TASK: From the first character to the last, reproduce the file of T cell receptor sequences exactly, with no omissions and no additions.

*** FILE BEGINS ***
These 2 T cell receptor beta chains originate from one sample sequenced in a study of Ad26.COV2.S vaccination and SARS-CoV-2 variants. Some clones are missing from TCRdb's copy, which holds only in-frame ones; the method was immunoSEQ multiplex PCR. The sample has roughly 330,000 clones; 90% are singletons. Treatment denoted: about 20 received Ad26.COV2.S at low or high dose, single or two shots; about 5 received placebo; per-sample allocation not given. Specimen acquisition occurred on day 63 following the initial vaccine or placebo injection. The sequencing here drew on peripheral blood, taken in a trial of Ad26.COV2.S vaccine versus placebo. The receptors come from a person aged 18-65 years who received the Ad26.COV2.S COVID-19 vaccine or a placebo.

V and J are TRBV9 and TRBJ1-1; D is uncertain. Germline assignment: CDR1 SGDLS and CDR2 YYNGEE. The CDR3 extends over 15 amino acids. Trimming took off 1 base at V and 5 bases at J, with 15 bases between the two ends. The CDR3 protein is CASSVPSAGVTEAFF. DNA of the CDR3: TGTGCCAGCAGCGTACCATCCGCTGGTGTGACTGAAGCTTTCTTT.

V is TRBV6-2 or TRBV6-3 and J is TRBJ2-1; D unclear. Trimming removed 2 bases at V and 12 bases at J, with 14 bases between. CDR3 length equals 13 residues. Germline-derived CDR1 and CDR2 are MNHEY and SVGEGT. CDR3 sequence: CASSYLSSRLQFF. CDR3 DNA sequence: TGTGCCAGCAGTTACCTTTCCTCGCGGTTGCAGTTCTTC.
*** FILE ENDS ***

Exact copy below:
These 2 T cell receptor beta chains originate from one sample sequenced in a study of Ad26.COV2.S vaccination and SARS-CoV-2 variants. Some clones are missing from TCRdb's copy, which holds only in-frame ones; the method was immunoSEQ multiplex PCR. The sample has roughly 330,000 clones; 90% are singletons. Treatment denoted: about 20 received Ad26.COV2.S at low or high dose, single or two shots; about 5 received placebo; per-sample allocation not given. Specimen acquisition occurred on day 63 following the initial vaccine or placebo injection. The sequencing here drew on peripheral blood, taken in a trial of Ad26.COV2.S vaccine versus placebo. The receptors come from a person aged 18-65 years who received the Ad26.COV2.S COVID-19 vaccine or a placebo.

V and J are TRBV9 and TRBJ1-1; D is uncertain. Germline assignment: CDR1 SGDLS and CDR2 YYNGEE. The CDR3 extends over 15 amino acids. Trimming took off 1 base at V and 5 bases at J, with 15 bases between the two ends. The CDR3 protein is CASSVPSAGVTEAFF. DNA of the CDR3: TGTGCCAGCAGCGTACCATCCGCTGGTGTGACTGAAGCTTTCTTT.

V is TRBV6-2 or TRBV6-3 and J is TRBJ2-1; D unclear. Trimming removed 2 bases at V and 12 bases at J, with 14 bases between. CDR3 length equals 13 residues. Germline-derived CDR1 and CDR2 are MNHEY and SVGEGT. CDR3 sequence: CASSYLSSRLQFF. CDR3 DNA sequence: TGTGCCAGCAGTTACCTTTCCTCGCGGTTGCAGTTCTTC.